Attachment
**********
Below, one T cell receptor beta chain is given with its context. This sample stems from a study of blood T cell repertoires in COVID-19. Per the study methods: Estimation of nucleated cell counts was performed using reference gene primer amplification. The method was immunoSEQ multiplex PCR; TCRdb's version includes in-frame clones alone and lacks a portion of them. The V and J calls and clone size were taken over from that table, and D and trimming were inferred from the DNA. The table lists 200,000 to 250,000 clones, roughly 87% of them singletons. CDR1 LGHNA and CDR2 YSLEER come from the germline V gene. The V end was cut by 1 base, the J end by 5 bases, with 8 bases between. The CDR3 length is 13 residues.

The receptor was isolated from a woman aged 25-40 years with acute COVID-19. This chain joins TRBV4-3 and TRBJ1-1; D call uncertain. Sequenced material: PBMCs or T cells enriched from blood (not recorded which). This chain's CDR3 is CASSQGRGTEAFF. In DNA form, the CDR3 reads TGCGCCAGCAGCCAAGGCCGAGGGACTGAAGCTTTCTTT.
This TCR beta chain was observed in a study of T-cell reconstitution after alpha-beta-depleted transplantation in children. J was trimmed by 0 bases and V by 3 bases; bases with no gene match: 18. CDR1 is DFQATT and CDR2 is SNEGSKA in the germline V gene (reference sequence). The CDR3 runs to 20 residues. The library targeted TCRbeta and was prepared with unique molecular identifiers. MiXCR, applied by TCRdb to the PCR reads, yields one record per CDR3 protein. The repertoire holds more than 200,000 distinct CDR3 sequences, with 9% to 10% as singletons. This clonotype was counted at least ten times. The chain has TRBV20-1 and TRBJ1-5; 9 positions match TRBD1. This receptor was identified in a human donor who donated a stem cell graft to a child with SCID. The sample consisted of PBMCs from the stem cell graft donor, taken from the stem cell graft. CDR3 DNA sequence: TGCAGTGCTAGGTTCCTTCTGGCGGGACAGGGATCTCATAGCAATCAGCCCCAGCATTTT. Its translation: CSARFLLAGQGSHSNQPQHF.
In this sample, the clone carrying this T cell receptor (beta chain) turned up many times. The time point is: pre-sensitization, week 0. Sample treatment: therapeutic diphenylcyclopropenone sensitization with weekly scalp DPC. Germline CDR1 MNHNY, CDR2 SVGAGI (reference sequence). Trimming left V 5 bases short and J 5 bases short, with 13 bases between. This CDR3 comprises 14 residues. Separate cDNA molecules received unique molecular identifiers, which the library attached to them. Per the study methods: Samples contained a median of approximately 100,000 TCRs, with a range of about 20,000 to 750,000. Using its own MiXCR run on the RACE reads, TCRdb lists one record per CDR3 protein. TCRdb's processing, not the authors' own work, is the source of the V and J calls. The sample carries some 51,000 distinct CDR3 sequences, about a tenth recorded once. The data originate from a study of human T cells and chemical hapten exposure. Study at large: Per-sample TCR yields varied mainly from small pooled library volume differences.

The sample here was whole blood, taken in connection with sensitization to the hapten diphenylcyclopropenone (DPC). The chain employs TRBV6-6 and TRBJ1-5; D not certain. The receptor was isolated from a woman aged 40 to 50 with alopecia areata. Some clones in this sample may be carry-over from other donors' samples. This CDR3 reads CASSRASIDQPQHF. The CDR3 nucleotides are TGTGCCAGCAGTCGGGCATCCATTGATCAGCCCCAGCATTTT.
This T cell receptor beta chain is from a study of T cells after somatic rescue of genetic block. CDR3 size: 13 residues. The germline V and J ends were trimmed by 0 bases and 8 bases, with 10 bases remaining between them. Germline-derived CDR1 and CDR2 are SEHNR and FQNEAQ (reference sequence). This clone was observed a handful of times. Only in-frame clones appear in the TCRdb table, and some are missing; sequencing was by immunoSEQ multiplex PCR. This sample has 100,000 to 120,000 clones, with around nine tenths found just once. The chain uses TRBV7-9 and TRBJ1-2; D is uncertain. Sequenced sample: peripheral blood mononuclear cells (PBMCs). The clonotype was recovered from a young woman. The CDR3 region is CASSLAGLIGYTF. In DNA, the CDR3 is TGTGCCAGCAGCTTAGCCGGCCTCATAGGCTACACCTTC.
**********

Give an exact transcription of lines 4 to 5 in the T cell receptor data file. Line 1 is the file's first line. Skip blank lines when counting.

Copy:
In this sample, the clone carrying this T cell receptor (beta chain) turned up many times. The time point is: pre-sensitization, week 0. Sample treatment: therapeutic diphenylcyclopropenone sensitization with weekly scalp DPC. Germline CDR1 MNHNY, CDR2 SVGAGI (reference sequence). Trimming left V 5 bases short and J 5 bases short, with 13 bases between. This CDR3 comprises 14 residues. Separate cDNA molecules received unique molecular identifiers, which the library attached to them. Per the study methods: Samples contained a median of approximately 100,000 TCRs, with a range of about 20,000 to 750,000. Using its own MiXCR run on the RACE reads, TCRdb lists one record per CDR3 protein. TCRdb's processing, not the authors' own work, is the source of the V and J calls. The sample carries some 51,000 distinct CDR3 sequences, about a tenth recorded once. The data originate from a study of human T cells and chemical hapten exposure. Study at large: Per-sample TCR yields varied mainly from small pooled library volume differences.

The sample here was whole blood, taken in connection with sensitization to the hapten diphenylcyclopropenone (DPC). The chain employs TRBV6-6 and TRBJ1-5; D not certain. The receptor was isolated from a woman aged 40 to 50 with alopecia areata. Some clones in this sample may be carry-over from other donors' samples. This CDR3 reads CASSRASIDQPQHF. The CDR3 nucleotides are TGTGCCAGCAGTCGGGCATCCATTGATCAGCCCCAGCATTTT.